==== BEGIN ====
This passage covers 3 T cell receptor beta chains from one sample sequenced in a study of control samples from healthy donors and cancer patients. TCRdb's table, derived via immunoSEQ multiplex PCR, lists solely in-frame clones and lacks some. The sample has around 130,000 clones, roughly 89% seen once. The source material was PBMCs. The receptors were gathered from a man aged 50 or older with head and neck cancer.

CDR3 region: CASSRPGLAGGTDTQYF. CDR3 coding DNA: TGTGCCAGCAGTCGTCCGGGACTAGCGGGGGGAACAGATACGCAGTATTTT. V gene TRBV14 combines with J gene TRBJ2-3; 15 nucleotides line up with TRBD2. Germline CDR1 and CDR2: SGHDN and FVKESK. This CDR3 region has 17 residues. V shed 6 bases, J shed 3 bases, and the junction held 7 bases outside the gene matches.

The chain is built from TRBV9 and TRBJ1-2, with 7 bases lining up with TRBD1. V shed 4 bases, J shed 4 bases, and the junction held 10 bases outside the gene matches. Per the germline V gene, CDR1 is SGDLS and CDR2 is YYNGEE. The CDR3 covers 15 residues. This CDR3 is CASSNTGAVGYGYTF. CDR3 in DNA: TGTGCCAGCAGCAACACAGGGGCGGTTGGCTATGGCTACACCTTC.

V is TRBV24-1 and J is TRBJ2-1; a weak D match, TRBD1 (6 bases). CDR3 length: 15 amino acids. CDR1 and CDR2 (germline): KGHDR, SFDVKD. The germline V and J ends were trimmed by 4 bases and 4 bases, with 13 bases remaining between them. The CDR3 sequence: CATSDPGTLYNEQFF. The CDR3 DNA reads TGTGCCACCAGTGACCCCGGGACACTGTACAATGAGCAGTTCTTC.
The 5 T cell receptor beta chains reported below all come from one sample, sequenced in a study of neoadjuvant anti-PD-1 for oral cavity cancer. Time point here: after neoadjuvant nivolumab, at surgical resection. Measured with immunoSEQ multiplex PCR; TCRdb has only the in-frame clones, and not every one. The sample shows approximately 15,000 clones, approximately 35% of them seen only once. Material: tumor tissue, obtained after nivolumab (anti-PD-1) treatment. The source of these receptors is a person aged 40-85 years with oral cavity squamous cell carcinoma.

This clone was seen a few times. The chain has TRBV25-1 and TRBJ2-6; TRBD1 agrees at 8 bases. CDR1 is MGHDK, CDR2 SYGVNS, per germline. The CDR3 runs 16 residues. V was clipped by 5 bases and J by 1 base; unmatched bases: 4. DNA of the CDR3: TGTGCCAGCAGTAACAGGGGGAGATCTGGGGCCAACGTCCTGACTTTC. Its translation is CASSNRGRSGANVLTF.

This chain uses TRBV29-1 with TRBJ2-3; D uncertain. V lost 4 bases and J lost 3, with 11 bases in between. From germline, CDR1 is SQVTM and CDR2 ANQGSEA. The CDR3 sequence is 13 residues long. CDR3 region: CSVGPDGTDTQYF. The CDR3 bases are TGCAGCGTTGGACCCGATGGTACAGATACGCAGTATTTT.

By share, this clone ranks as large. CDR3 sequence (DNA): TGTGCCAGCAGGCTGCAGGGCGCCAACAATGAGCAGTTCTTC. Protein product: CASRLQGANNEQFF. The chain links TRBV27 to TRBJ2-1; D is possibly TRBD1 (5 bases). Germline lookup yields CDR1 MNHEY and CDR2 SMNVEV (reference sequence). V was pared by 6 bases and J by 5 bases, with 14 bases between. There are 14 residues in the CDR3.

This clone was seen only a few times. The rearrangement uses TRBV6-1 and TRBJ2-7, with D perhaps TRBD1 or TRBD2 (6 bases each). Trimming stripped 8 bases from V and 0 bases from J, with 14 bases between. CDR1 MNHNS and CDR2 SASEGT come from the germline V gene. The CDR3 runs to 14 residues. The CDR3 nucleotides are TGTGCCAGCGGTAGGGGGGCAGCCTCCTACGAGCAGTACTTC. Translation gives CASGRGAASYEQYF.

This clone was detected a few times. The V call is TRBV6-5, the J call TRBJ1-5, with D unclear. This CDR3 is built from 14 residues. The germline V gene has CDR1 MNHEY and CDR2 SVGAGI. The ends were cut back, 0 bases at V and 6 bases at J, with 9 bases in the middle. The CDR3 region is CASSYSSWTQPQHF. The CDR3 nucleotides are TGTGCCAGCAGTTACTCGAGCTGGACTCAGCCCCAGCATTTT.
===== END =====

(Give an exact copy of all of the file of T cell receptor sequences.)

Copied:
This passage covers 3 T cell receptor beta chains from one sample sequenced in a study of control samples from healthy donors and cancer patients. TCRdb's table, derived via immunoSEQ multiplex PCR, lists solely in-frame clones and lacks some. The sample has around 130,000 clones, roughly 89% seen once. The source material was PBMCs. The receptors were gathered from a man aged 50 or older with head and neck cancer.

CDR3 region: CASSRPGLAGGTDTQYF. CDR3 coding DNA: TGTGCCAGCAGTCGTCCGGGACTAGCGGGGGGAACAGATACGCAGTATTTT. V gene TRBV14 combines with J gene TRBJ2-3; 15 nucleotides line up with TRBD2. Germline CDR1 and CDR2: SGHDN and FVKESK. This CDR3 region has 17 residues. V shed 6 bases, J shed 3 bases, and the junction held 7 bases outside the gene matches.

The chain is built from TRBV9 and TRBJ1-2, with 7 bases lining up with TRBD1. V shed 4 bases, J shed 4 bases, and the junction held 10 bases outside the gene matches. Per the germline V gene, CDR1 is SGDLS and CDR2 is YYNGEE. The CDR3 covers 15 residues. This CDR3 is CASSNTGAVGYGYTF. CDR3 in DNA: TGTGCCAGCAGCAACACAGGGGCGGTTGGCTATGGCTACACCTTC.

V is TRBV24-1 and J is TRBJ2-1; a weak D match, TRBD1 (6 bases). CDR3 length: 15 amino acids. CDR1 and CDR2 (germline): KGHDR, SFDVKD. The germline V and J ends were trimmed by 4 bases and 4 bases, with 13 bases remaining between them. The CDR3 sequence: CATSDPGTLYNEQFF. The CDR3 DNA reads TGTGCCACCAGTGACCCCGGGACACTGTACAATGAGCAGTTCTTC.
The 5 T cell receptor beta chains reported below all come from one sample, sequenced in a study of neoadjuvant anti-PD-1 for oral cavity cancer. Time point here: after neoadjuvant nivolumab, at surgical resection. Measured with immunoSEQ multiplex PCR; TCRdb has only the in-frame clones, and not every one. The sample shows approximately 15,000 clones, approximately 35% of them seen only once. Material: tumor tissue, obtained after nivolumab (anti-PD-1) treatment. The source of these receptors is a person aged 40-85 years with oral cavity squamous cell carcinoma.

This clone was seen a few times. The chain has TRBV25-1 and TRBJ2-6; TRBD1 agrees at 8 bases. CDR1 is MGHDK, CDR2 SYGVNS, per germline. The CDR3 runs 16 residues. V was clipped by 5 bases and J by 1 base; unmatched bases: 4. DNA of the CDR3: TGTGCCAGCAGTAACAGGGGGAGATCTGGGGCCAACGTCCTGACTTTC. Its translation is CASSNRGRSGANVLTF.

This chain uses TRBV29-1 with TRBJ2-3; D uncertain. V lost 4 bases and J lost 3, with 11 bases in between. From germline, CDR1 is SQVTM and CDR2 ANQGSEA. The CDR3 sequence is 13 residues long. CDR3 region: CSVGPDGTDTQYF. The CDR3 bases are TGCAGCGTTGGACCCGATGGTACAGATACGCAGTATTTT.

By share, this clone ranks as large. CDR3 sequence (DNA): TGTGCCAGCAGGCTGCAGGGCGCCAACAATGAGCAGTTCTTC. Protein product: CASRLQGANNEQFF. The chain links TRBV27 to TRBJ2-1; D is possibly TRBD1 (5 bases). Germline lookup yields CDR1 MNHEY and CDR2 SMNVEV (reference sequence). V was pared by 6 bases and J by 5 bases, with 14 bases between. There are 14 residues in the CDR3.

This clone was seen only a few times. The rearrangement uses TRBV6-1 and TRBJ2-7, with D perhaps TRBD1 or TRBD2 (6 bases each). Trimming stripped 8 bases from V and 0 bases from J, with 14 bases between. CDR1 MNHNS and CDR2 SASEGT come from the germline V gene. The CDR3 runs to 14 residues. The CDR3 nucleotides are TGTGCCAGCGGTAGGGGGGCAGCCTCCTACGAGCAGTACTTC. Translation gives CASGRGAASYEQYF.

This clone was detected a few times. The V call is TRBV6-5, the J call TRBJ1-5, with D unclear. This CDR3 is built from 14 residues. The germline V gene has CDR1 MNHEY and CDR2 SVGAGI. The ends were cut back, 0 bases at V and 6 bases at J, with 9 bases in the middle. The CDR3 region is CASSYSSWTQPQHF. The CDR3 nucleotides are TGTGCCAGCAGTTACTCGAGCTGGACTCAGCCCCAGCATTTT.